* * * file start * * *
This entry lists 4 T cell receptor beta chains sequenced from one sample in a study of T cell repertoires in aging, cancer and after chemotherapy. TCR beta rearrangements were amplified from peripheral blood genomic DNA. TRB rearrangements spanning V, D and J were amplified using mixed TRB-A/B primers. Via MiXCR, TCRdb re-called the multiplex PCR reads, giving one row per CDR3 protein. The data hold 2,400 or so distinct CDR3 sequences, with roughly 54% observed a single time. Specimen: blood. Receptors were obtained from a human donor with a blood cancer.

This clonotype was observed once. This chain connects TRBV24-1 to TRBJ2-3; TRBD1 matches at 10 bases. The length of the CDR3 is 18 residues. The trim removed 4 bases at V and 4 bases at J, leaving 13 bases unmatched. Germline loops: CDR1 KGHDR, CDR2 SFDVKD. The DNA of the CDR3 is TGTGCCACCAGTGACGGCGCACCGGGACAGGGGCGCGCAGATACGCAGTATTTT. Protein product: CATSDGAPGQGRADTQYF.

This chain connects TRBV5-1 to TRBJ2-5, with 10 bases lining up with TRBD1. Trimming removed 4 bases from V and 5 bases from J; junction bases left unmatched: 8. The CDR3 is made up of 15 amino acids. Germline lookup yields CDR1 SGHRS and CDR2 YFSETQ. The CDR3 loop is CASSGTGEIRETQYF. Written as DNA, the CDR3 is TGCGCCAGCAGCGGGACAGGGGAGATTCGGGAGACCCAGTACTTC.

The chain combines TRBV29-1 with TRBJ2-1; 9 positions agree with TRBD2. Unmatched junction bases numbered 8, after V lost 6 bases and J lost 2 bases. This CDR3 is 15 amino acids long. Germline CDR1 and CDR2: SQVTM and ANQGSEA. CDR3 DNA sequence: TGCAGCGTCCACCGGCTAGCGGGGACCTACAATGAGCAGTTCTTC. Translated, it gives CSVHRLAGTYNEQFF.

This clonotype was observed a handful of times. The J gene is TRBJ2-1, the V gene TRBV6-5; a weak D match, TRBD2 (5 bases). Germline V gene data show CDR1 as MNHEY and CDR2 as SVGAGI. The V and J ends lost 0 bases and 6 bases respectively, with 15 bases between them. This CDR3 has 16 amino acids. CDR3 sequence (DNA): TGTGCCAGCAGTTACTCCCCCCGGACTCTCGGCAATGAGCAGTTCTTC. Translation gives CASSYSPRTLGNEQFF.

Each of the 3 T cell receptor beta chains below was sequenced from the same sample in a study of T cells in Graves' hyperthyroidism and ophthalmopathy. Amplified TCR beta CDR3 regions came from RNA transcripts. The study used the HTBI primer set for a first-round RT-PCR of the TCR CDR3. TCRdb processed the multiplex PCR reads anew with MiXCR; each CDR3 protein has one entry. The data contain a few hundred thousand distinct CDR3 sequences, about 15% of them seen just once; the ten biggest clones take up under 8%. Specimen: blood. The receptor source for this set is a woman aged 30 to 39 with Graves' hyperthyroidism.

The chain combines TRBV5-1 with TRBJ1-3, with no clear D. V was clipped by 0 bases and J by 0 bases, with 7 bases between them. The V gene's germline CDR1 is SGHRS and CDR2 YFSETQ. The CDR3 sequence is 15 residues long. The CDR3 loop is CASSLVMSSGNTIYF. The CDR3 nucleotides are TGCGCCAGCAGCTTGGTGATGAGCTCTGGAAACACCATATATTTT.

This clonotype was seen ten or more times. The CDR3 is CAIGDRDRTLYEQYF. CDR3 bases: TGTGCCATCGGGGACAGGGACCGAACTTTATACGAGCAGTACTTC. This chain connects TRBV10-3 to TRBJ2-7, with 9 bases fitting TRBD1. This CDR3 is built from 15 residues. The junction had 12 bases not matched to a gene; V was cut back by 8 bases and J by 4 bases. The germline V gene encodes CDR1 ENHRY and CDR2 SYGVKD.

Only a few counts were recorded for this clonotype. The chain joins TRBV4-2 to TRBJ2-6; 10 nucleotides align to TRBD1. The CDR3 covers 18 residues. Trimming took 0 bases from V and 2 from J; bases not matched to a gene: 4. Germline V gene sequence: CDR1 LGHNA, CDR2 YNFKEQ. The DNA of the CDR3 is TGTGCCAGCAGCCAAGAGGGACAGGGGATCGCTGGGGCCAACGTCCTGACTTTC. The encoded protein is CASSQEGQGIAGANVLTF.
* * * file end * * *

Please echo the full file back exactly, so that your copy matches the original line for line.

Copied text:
This entry lists 4 T cell receptor beta chains sequenced from one sample in a study of T cell repertoires in aging, cancer and after chemotherapy. TCR beta rearrangements were amplified from peripheral blood genomic DNA. TRB rearrangements spanning V, D and J were amplified using mixed TRB-A/B primers. Via MiXCR, TCRdb re-called the multiplex PCR reads, giving one row per CDR3 protein. The data hold 2,400 or so distinct CDR3 sequences, with roughly 54% observed a single time. Specimen: blood. Receptors were obtained from a human donor with a blood cancer.

This clonotype was observed once. This chain connects TRBV24-1 to TRBJ2-3; TRBD1 matches at 10 bases. The length of the CDR3 is 18 residues. The trim removed 4 bases at V and 4 bases at J, leaving 13 bases unmatched. Germline loops: CDR1 KGHDR, CDR2 SFDVKD. The DNA of the CDR3 is TGTGCCACCAGTGACGGCGCACCGGGACAGGGGCGCGCAGATACGCAGTATTTT. Protein product: CATSDGAPGQGRADTQYF.

This chain connects TRBV5-1 to TRBJ2-5, with 10 bases lining up with TRBD1. Trimming removed 4 bases from V and 5 bases from J; junction bases left unmatched: 8. The CDR3 is made up of 15 amino acids. Germline lookup yields CDR1 SGHRS and CDR2 YFSETQ. The CDR3 loop is CASSGTGEIRETQYF. Written as DNA, the CDR3 is TGCGCCAGCAGCGGGACAGGGGAGATTCGGGAGACCCAGTACTTC.

The chain combines TRBV29-1 with TRBJ2-1; 9 positions agree with TRBD2. Unmatched junction bases numbered 8, after V lost 6 bases and J lost 2 bases. This CDR3 is 15 amino acids long. Germline CDR1 and CDR2: SQVTM and ANQGSEA. CDR3 DNA sequence: TGCAGCGTCCACCGGCTAGCGGGGACCTACAATGAGCAGTTCTTC. Translated, it gives CSVHRLAGTYNEQFF.

This clonotype was observed a handful of times. The J gene is TRBJ2-1, the V gene TRBV6-5; a weak D match, TRBD2 (5 bases). Germline V gene data show CDR1 as MNHEY and CDR2 as SVGAGI. The V and J ends lost 0 bases and 6 bases respectively, with 15 bases between them. This CDR3 has 16 amino acids. CDR3 sequence (DNA): TGTGCCAGCAGTTACTCCCCCCGGACTCTCGGCAATGAGCAGTTCTTC. Translation gives CASSYSPRTLGNEQFF.

Each of the 3 T cell receptor beta chains below was sequenced from the same sample in a study of T cells in Graves' hyperthyroidism and ophthalmopathy. Amplified TCR beta CDR3 regions came from RNA transcripts. The study used the HTBI primer set for a first-round RT-PCR of the TCR CDR3. TCRdb processed the multiplex PCR reads anew with MiXCR; each CDR3 protein has one entry. The data contain a few hundred thousand distinct CDR3 sequences, about 15% of them seen just once; the ten biggest clones take up under 8%. Specimen: blood. The receptor source for this set is a woman aged 30 to 39 with Graves' hyperthyroidism.

The chain combines TRBV5-1 with TRBJ1-3, with no clear D. V was clipped by 0 bases and J by 0 bases, with 7 bases between them. The V gene's germline CDR1 is SGHRS and CDR2 YFSETQ. The CDR3 sequence is 15 residues long. The CDR3 loop is CASSLVMSSGNTIYF. The CDR3 nucleotides are TGCGCCAGCAGCTTGGTGATGAGCTCTGGAAACACCATATATTTT.

This clonotype was seen ten or more times. The CDR3 is CAIGDRDRTLYEQYF. CDR3 bases: TGTGCCATCGGGGACAGGGACCGAACTTTATACGAGCAGTACTTC. This chain connects TRBV10-3 to TRBJ2-7, with 9 bases fitting TRBD1. This CDR3 is built from 15 residues. The junction had 12 bases not matched to a gene; V was cut back by 8 bases and J by 4 bases. The germline V gene encodes CDR1 ENHRY and CDR2 SYGVKD.

Only a few counts were recorded for this clonotype. The chain joins TRBV4-2 to TRBJ2-6; 10 nucleotides align to TRBD1. The CDR3 covers 18 residues. Trimming took 0 bases from V and 2 from J; bases not matched to a gene: 4. Germline V gene sequence: CDR1 LGHNA, CDR2 YNFKEQ. The DNA of the CDR3 is TGTGCCAGCAGCCAAGAGGGACAGGGGATCGCTGGGGCCAACGTCCTGACTTTC. The encoded protein is CASSQEGQGIAGANVLTF.